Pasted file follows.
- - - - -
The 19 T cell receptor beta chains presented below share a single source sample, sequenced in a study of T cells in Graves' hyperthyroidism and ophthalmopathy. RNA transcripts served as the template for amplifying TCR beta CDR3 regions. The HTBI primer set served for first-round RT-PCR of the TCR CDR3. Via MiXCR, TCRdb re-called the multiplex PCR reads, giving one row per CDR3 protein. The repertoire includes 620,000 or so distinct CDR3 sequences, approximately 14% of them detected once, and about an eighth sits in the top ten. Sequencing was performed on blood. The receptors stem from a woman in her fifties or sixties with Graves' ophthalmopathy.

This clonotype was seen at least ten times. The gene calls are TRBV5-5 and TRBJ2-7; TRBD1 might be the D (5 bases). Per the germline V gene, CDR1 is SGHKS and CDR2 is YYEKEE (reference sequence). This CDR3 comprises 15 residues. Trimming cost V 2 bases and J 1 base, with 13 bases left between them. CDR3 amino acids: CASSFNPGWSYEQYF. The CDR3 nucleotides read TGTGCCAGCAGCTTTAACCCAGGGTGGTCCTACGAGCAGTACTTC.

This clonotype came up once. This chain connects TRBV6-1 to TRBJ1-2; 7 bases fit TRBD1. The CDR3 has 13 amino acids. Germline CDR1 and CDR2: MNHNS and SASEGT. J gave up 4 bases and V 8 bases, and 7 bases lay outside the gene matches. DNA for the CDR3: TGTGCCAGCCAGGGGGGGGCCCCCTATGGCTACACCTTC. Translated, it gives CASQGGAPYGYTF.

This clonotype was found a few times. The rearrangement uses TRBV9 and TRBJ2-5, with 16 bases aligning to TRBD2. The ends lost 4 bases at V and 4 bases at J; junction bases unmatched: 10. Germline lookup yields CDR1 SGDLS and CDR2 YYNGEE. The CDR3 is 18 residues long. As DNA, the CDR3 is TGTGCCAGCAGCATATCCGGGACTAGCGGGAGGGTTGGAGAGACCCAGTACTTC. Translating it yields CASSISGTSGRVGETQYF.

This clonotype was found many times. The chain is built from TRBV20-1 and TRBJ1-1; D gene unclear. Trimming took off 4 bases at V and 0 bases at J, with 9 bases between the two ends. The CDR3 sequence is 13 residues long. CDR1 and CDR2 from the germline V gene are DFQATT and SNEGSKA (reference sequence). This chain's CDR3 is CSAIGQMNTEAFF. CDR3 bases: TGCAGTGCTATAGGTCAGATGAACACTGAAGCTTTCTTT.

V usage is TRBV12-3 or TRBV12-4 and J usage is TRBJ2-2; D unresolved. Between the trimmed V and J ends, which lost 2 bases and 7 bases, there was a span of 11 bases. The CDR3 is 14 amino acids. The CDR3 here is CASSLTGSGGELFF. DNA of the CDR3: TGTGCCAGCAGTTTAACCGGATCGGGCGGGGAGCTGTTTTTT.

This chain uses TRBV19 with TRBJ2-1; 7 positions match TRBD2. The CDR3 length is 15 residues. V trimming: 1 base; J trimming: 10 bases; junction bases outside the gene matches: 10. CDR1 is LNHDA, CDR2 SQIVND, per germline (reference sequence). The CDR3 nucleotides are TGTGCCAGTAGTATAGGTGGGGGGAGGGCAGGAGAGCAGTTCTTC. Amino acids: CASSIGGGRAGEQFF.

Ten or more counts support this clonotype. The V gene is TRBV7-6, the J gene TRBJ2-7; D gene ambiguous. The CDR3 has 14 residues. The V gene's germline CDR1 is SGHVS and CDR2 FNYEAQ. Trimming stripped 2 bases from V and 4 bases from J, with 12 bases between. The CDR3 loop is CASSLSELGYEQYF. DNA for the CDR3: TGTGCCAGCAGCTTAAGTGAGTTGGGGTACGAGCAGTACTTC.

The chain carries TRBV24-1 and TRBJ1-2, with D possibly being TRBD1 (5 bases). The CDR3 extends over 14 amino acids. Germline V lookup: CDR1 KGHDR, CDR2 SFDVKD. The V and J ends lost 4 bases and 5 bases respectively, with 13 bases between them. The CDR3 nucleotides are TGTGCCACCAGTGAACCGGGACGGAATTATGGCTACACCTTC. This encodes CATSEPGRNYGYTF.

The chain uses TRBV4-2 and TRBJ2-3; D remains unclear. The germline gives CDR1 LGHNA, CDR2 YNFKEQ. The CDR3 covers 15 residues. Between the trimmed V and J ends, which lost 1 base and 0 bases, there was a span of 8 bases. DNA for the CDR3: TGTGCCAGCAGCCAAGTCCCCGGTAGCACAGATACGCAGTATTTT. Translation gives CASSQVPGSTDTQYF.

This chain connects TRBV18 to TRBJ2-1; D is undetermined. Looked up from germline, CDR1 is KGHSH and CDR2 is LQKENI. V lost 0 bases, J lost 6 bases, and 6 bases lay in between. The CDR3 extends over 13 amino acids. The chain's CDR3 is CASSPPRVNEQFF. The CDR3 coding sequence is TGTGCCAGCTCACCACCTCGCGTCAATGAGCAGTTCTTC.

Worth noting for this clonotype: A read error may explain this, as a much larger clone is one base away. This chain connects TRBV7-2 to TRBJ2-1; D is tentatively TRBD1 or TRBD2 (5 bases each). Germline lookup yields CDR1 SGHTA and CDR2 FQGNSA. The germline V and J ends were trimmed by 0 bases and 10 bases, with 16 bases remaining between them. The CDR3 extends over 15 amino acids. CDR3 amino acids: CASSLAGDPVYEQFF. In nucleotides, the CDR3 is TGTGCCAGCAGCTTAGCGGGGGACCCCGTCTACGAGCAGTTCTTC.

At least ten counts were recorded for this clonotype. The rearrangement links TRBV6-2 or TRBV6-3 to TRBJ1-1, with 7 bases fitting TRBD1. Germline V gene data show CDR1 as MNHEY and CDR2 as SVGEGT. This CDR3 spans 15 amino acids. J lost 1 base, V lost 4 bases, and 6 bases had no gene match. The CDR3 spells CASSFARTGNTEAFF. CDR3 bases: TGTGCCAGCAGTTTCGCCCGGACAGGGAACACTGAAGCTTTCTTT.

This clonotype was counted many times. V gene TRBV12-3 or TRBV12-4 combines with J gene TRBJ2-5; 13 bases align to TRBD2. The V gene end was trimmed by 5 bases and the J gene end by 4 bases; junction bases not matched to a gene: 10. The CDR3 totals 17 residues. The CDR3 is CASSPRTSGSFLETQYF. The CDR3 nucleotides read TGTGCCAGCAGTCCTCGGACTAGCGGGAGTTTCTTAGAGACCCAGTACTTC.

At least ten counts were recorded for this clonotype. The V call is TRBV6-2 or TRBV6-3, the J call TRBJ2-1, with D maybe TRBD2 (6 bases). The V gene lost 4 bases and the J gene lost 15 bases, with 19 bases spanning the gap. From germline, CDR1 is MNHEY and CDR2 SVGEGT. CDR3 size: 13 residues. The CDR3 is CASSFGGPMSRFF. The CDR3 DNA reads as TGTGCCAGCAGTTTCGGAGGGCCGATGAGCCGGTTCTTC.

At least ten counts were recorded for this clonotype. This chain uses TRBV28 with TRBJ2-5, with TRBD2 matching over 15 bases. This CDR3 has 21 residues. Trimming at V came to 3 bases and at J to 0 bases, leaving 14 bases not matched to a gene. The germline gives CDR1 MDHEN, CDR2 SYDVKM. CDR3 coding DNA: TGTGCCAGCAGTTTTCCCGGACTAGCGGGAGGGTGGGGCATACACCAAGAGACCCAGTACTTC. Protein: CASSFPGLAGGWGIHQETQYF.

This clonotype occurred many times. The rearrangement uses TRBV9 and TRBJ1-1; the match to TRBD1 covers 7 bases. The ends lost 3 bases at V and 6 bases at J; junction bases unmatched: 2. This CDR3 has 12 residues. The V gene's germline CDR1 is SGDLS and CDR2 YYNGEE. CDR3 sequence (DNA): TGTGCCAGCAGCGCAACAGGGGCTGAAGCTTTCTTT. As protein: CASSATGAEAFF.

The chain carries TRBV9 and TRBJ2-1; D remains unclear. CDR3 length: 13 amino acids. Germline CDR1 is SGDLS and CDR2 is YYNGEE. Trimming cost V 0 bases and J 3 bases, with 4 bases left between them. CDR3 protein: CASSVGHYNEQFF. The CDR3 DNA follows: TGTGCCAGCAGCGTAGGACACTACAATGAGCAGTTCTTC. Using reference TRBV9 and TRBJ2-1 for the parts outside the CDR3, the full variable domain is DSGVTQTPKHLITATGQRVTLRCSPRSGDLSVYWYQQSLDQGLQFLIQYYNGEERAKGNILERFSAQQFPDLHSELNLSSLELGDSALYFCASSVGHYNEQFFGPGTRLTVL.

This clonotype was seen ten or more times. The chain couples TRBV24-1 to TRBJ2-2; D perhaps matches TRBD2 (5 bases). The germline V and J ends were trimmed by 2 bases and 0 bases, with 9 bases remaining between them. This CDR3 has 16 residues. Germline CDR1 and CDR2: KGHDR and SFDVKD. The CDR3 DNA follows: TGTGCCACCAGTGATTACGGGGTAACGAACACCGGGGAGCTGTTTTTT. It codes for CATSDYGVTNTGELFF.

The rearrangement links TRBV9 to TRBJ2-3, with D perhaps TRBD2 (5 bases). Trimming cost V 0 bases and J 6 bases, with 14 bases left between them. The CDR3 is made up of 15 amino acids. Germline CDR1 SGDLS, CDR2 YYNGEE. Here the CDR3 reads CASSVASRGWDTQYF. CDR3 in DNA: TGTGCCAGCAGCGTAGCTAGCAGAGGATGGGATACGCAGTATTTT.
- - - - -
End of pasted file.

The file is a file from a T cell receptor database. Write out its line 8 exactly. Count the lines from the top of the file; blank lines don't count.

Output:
Ten or more counts support this clonotype. The V gene is TRBV7-6, the J gene TRBJ2-7; D gene ambiguous. The CDR3 has 14 residues. The V gene's germline CDR1 is SGHVS and CDR2 FNYEAQ. Trimming stripped 2 bases from V and 4 bases from J, with 12 bases between. The CDR3 loop is CASSLSELGYEQYF. DNA for the CDR3: TGTGCCAGCAGCTTAAGTGAGTTGGGGTACGAGCAGTACTTC.